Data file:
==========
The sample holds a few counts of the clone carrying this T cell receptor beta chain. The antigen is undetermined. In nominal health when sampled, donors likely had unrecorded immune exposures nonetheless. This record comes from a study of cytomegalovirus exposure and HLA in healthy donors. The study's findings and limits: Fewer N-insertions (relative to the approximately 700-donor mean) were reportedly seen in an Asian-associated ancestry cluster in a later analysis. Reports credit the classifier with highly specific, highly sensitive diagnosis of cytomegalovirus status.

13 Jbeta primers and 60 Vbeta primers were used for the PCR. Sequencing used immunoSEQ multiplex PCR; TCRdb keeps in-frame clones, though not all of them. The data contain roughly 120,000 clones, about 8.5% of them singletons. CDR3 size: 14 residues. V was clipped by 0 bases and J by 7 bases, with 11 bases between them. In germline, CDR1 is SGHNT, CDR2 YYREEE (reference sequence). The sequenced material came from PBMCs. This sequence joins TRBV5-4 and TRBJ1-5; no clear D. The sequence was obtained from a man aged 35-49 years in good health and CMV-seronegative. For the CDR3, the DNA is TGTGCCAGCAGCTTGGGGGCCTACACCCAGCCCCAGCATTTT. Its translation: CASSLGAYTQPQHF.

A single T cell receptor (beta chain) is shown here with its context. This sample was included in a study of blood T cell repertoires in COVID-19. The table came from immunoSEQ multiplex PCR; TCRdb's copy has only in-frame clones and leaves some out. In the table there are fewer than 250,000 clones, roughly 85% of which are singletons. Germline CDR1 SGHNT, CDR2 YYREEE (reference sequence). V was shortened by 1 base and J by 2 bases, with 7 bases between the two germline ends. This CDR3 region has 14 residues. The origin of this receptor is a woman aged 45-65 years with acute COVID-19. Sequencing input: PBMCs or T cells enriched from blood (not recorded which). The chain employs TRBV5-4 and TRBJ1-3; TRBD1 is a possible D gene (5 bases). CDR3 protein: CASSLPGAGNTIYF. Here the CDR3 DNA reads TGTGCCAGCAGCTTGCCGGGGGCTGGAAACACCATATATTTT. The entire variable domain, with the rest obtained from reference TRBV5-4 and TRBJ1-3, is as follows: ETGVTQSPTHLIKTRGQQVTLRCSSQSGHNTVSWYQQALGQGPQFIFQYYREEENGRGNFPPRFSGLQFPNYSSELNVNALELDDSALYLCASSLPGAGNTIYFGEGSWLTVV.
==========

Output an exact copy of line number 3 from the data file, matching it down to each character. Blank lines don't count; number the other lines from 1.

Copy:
A single T cell receptor (beta chain) is shown here with its context. This sample was included in a study of blood T cell repertoires in COVID-19. The table came from immunoSEQ multiplex PCR; TCRdb's copy has only in-frame clones and leaves some out. In the table there are fewer than 250,000 clones, roughly 85% of which are singletons. Germline CDR1 SGHNT, CDR2 YYREEE (reference sequence). V was shortened by 1 base and J by 2 bases, with 7 bases between the two germline ends. This CDR3 region has 14 residues. The origin of this receptor is a woman aged 45-65 years with acute COVID-19. Sequencing input: PBMCs or T cells enriched from blood (not recorded which). The chain employs TRBV5-4 and TRBJ1-3; TRBD1 is a possible D gene (5 bases). CDR3 protein: CASSLPGAGNTIYF. Here the CDR3 DNA reads TGTGCCAGCAGCTTGCCGGGGGCTGGAAACACCATATATTTT. The entire variable domain, with the rest obtained from reference TRBV5-4 and TRBJ1-3, is as follows: ETGVTQSPTHLIKTRGQQVTLRCSSQSGHNTVSWYQQALGQGPQFIFQYYREEENGRGNFPPRFSGLQFPNYSSELNVNALELDDSALYLCASSLPGAGNTIYFGEGSWLTVV.